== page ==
New York City singer-songwriter David Bronson likes to watch both sides of the mirror – his attention is pulled toward the examination of extremes. And it’s through the efforts of peeling back the layers of the loud/quiet and introspective/extroverted aspects of his music that he seems most at ease. Not that the narratives and rhythms of his songs are always so easily categorized but the dichotomy of emotional opposites are often the focal point of his work and are frequently autobiographical as well. On his upcoming album, The Long Lost, Bronson channels the spirit of his musical heroes (George Harrison, Cat Stevens) and pours everything out in his earnest intimations of 70’s rock.
The Long Lost is the second album Bronson has released this year – though chronologically, it the first half of his semi-autobiographical The Long Lost Storynarrative arc (which includes both Story, previously released this year, and The Long Lost). And recently, he has shared the video for Long Lost-cut “Living In Name,” which finds him standing in profile, with the camera fixed on his face. And despite the filters applied to give the video a hand-drawn look – almost roto-scoped in appearance – the visuals feel stripped down and mirror the stark, emotional vulnerability of the song. Check out the video for “Living In Name” below.
This aspect of differing musical approaches extends even to the videos created for his songs. Whereas the video for “Living In Name” was bare and sported a primitive video vibe, other clips have been far more complicated in scope and execution. For a nice contrast, watch the video above and then watch the video for “Us” (from Story) below, which feels and appears much more planned out, with a definite attempt to draw specific moods and emotions from the watcher. Whether he’s working within the audio or visual spectrums, Bronson lives for the chance to explore these contradictory ideas and approaches.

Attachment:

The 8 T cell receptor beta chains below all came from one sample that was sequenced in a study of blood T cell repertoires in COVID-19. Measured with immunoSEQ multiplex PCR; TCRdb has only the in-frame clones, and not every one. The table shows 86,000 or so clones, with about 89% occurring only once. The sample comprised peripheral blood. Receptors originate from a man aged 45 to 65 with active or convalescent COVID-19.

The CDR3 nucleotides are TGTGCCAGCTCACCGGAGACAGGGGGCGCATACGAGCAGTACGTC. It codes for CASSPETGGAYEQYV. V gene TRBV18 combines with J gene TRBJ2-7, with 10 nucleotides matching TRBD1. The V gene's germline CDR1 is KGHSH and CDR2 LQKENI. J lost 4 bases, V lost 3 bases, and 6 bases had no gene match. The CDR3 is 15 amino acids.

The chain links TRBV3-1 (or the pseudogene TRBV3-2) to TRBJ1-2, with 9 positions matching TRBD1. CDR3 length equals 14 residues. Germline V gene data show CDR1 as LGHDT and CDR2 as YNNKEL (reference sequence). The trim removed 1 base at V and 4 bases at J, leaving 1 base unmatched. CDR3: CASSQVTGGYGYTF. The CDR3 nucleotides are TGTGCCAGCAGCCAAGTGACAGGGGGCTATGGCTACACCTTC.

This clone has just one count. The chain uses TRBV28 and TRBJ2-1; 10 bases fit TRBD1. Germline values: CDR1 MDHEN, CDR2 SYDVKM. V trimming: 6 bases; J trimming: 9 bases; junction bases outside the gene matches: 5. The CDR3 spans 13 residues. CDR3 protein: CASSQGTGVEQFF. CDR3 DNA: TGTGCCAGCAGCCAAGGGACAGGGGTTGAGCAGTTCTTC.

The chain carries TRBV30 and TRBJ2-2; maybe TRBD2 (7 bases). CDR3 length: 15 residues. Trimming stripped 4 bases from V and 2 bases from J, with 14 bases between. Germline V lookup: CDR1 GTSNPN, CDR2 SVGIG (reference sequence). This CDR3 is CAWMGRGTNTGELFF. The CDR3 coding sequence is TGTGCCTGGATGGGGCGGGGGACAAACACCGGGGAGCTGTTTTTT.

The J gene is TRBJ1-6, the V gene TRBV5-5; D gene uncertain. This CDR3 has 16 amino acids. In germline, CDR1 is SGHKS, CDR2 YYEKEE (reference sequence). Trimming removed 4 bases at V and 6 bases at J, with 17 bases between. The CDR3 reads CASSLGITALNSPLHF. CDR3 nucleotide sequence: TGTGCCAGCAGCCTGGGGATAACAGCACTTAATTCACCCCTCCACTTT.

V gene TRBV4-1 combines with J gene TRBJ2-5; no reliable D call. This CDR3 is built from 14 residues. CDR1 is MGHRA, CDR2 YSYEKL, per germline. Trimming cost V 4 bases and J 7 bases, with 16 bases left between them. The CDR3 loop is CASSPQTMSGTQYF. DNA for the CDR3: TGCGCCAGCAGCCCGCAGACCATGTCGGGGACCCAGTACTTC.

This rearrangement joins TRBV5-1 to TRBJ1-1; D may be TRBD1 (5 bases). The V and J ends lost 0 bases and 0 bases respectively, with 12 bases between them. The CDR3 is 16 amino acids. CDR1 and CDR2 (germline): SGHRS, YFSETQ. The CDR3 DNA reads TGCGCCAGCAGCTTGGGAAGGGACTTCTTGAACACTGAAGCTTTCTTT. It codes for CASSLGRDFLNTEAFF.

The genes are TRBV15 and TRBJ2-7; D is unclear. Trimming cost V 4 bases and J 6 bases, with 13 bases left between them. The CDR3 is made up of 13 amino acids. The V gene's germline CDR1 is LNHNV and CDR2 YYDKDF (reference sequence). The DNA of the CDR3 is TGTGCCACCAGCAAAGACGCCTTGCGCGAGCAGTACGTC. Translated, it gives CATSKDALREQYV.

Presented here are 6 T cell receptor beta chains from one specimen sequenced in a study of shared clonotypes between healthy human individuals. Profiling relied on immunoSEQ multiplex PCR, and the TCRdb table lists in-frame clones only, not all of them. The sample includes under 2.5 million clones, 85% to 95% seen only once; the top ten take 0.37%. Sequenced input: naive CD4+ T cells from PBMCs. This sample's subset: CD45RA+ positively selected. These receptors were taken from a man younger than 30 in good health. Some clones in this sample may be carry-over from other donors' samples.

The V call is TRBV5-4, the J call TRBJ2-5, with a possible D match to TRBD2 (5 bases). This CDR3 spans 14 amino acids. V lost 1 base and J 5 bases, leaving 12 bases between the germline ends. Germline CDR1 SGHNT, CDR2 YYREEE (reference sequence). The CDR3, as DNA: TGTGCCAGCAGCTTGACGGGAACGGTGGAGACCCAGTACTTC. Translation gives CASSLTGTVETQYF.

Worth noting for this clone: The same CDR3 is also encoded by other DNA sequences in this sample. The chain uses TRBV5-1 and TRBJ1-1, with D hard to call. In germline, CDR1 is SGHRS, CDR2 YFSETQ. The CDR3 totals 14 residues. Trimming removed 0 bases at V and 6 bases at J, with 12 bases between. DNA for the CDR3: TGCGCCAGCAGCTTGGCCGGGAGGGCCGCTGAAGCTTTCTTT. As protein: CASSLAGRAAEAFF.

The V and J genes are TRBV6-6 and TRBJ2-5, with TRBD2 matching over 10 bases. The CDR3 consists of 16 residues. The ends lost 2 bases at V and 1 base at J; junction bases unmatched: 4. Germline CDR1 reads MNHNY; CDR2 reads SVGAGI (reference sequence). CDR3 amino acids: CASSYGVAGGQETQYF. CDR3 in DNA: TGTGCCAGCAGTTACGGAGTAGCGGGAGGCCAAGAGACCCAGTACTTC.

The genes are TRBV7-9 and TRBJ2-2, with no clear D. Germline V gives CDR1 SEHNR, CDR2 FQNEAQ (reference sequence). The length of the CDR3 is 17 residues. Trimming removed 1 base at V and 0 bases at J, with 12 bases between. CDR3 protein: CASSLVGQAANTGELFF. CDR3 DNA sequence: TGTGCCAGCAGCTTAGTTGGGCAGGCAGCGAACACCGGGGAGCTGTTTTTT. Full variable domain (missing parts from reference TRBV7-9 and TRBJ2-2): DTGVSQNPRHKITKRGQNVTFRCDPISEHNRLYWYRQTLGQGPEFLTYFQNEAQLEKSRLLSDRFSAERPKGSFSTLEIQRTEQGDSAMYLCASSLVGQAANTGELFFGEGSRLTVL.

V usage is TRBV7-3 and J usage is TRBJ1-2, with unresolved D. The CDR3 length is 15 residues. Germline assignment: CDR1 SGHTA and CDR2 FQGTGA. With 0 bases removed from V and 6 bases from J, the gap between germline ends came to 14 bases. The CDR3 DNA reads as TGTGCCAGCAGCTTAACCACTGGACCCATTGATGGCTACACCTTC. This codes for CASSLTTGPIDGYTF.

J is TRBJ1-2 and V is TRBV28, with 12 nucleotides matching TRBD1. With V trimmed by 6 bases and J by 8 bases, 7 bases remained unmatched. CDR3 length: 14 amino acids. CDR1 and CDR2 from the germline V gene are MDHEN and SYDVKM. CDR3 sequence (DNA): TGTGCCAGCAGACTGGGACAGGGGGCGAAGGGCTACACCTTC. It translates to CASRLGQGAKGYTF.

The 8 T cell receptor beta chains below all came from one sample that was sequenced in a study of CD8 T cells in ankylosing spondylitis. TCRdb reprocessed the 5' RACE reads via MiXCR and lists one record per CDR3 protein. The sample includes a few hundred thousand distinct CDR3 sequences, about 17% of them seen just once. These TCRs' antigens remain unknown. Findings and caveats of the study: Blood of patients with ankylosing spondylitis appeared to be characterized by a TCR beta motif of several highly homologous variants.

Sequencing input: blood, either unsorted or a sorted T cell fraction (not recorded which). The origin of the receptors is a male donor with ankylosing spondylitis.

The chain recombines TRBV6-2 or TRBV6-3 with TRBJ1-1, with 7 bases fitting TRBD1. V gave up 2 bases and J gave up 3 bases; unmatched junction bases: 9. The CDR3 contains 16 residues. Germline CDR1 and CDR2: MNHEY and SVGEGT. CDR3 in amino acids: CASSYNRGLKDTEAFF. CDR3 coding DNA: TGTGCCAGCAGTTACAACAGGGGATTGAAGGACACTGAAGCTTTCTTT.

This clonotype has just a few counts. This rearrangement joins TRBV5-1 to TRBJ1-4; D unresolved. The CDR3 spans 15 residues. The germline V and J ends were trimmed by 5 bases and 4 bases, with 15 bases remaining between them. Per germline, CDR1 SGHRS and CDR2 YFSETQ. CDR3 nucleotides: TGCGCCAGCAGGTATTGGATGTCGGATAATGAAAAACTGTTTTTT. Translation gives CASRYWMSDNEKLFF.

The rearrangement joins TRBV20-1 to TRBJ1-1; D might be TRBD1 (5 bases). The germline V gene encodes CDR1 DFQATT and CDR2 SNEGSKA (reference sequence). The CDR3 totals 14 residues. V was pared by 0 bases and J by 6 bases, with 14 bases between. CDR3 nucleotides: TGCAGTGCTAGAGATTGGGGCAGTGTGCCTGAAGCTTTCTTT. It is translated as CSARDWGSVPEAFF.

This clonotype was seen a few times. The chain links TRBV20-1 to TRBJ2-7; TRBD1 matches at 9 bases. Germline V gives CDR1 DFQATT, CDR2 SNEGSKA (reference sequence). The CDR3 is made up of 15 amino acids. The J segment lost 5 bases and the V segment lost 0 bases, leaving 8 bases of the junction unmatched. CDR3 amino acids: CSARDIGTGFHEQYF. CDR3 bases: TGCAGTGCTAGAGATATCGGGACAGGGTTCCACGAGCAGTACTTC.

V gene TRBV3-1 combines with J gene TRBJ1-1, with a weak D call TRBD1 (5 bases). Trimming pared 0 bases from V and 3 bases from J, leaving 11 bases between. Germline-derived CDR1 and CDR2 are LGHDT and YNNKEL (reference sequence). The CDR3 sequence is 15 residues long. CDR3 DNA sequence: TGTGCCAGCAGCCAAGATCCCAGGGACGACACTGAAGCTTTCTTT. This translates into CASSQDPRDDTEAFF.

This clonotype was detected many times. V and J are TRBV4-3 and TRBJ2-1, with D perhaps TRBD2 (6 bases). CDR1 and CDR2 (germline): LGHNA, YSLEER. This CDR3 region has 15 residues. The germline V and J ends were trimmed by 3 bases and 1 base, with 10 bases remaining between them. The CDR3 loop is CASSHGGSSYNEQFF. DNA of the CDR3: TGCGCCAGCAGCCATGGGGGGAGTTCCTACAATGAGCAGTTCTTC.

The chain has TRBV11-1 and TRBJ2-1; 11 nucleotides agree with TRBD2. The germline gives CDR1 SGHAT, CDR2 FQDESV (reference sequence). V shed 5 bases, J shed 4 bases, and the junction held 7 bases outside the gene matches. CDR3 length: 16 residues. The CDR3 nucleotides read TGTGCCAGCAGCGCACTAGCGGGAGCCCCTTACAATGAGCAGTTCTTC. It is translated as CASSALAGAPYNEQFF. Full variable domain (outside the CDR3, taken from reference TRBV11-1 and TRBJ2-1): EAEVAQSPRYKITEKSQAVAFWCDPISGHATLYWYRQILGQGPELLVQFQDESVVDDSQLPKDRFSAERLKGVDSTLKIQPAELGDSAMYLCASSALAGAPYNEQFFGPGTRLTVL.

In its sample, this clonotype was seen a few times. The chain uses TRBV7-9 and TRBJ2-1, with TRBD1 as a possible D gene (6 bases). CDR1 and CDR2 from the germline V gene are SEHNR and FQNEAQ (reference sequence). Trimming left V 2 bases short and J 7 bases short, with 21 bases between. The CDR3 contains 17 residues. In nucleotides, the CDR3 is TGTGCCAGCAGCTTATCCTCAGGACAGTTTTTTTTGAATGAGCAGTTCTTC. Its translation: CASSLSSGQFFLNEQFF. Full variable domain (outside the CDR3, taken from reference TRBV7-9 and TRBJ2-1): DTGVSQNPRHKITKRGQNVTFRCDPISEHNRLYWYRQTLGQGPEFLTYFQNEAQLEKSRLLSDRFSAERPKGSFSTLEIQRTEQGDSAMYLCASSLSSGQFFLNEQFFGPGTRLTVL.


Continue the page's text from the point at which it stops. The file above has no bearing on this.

Plugging away since 1999, The National finally hit mainstream success with the release of their 2010 album High Violet. Of course, this entailed their first world tour, but in the new documentary Mistaken For Strangers, it’s only the backdrop for the relationship between lead singer Matt Berninger and his younger brother Tom, who had no idea that these short videos he was shooting would turn into a public document of their troubled, if still loving brotherhood.
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